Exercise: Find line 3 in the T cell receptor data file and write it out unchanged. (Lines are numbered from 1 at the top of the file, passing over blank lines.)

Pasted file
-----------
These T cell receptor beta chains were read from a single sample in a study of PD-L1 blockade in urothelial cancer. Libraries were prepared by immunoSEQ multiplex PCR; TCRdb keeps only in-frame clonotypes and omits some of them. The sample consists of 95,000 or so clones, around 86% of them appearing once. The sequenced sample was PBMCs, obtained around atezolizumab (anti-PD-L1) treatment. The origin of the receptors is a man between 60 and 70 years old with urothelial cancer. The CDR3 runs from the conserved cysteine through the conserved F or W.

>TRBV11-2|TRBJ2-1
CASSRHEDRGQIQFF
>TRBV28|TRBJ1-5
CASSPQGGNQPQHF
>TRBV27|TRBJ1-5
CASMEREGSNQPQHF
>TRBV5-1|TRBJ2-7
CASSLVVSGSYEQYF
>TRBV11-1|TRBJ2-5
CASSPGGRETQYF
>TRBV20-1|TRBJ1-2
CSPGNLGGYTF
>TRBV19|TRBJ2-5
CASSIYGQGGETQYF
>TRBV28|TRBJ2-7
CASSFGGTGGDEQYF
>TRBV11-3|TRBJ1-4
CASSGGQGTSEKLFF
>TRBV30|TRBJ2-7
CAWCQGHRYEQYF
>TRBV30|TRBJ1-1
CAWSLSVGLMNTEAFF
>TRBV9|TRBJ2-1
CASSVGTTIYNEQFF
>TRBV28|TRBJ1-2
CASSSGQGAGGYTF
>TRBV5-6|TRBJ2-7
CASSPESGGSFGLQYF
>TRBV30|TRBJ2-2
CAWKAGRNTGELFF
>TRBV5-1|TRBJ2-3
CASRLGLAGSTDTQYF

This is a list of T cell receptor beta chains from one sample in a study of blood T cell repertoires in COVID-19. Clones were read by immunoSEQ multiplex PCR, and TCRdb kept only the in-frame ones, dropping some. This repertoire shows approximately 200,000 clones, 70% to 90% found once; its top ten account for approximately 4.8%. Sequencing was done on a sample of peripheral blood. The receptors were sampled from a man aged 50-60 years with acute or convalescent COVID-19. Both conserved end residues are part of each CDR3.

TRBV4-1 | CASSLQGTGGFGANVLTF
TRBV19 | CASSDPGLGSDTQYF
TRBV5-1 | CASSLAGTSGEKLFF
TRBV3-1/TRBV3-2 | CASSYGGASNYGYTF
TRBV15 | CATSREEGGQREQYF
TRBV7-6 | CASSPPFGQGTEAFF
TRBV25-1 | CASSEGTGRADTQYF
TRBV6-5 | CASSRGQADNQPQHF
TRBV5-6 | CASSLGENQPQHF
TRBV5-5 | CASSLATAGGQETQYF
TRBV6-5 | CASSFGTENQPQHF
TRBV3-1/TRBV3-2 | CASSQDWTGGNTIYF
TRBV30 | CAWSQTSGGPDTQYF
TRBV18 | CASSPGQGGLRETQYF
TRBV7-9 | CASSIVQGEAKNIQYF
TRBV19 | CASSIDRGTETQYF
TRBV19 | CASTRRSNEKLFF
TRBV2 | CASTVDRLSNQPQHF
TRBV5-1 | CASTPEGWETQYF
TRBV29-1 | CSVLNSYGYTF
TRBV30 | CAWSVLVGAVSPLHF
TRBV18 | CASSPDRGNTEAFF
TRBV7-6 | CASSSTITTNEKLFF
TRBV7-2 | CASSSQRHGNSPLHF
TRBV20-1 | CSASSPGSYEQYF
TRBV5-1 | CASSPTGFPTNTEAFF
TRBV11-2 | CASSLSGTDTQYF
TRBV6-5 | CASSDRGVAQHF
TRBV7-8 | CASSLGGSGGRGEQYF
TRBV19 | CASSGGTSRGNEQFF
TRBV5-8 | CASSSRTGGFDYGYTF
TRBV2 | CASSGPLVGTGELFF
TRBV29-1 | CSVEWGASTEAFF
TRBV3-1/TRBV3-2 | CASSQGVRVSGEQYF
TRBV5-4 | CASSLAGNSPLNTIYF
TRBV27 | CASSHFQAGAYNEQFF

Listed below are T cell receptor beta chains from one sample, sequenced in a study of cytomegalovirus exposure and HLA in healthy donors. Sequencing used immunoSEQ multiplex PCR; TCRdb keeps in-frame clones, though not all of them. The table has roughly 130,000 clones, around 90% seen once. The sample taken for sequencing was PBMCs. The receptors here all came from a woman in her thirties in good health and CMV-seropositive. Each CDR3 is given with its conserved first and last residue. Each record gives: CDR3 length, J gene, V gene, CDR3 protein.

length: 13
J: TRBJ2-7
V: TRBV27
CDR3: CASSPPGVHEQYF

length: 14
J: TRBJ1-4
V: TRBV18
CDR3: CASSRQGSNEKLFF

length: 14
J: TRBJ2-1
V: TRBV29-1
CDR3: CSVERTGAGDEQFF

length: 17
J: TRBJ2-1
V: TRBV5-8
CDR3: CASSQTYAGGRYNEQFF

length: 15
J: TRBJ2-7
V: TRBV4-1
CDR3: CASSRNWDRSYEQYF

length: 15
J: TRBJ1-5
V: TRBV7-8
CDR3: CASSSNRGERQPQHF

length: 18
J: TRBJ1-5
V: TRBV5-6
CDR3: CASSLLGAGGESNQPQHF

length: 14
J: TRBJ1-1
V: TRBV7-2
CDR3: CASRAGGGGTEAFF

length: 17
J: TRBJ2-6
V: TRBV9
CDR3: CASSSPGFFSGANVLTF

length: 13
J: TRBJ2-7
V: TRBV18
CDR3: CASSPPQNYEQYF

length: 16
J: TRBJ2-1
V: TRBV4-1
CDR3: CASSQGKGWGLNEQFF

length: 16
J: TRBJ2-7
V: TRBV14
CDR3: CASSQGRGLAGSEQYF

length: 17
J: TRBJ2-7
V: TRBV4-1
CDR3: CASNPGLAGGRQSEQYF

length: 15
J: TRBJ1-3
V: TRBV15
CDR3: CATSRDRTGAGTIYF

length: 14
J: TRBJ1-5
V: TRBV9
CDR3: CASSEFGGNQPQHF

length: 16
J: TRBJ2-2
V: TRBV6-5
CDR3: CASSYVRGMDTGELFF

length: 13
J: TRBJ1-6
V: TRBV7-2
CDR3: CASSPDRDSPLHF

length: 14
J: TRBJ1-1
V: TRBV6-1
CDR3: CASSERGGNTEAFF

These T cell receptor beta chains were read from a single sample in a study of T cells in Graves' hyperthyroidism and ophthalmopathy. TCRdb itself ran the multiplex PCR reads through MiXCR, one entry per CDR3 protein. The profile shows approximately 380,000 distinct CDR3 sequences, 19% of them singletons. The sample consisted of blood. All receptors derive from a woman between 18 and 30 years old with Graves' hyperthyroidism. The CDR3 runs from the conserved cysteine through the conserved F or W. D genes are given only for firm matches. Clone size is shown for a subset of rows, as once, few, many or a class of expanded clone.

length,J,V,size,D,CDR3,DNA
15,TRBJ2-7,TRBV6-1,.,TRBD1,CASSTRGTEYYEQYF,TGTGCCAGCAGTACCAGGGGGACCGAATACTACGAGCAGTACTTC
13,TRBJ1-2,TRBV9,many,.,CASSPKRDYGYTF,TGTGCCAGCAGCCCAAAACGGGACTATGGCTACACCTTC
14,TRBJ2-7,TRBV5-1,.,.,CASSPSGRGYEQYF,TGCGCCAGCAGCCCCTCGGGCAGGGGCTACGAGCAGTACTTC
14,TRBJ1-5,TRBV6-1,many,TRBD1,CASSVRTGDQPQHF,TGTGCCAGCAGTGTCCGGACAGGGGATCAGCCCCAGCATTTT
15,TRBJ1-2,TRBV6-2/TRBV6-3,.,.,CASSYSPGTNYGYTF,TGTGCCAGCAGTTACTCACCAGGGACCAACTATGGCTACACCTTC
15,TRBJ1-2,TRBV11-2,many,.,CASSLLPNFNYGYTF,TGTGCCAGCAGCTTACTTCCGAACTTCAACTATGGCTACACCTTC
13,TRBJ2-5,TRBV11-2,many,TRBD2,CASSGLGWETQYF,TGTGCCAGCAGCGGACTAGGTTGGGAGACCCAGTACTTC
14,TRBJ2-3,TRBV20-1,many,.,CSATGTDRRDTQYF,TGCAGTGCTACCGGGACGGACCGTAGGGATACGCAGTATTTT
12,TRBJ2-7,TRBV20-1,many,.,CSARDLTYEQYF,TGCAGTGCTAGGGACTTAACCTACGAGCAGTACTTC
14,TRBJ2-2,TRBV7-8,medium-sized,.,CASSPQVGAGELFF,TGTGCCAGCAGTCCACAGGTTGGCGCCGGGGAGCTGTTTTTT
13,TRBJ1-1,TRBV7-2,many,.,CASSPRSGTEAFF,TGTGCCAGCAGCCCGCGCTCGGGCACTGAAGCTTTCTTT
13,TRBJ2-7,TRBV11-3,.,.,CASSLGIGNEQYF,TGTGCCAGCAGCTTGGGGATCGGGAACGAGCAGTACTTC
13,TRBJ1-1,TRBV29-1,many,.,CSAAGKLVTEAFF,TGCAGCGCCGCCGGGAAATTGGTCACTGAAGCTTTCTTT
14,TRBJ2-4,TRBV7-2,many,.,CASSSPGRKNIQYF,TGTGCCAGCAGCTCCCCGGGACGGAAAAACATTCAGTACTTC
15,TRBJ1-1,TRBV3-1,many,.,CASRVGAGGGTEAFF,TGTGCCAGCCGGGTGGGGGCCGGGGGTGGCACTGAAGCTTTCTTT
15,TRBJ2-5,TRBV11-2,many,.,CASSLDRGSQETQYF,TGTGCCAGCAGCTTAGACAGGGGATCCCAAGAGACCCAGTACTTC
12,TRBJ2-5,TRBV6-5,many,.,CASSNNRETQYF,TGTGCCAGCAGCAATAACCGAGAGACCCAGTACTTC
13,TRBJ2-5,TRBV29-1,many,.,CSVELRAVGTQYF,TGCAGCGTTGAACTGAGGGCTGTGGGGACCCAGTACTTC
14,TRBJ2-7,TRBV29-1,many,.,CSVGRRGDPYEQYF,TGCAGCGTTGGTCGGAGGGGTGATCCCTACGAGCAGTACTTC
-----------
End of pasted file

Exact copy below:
CASSRHEDRGQIQFF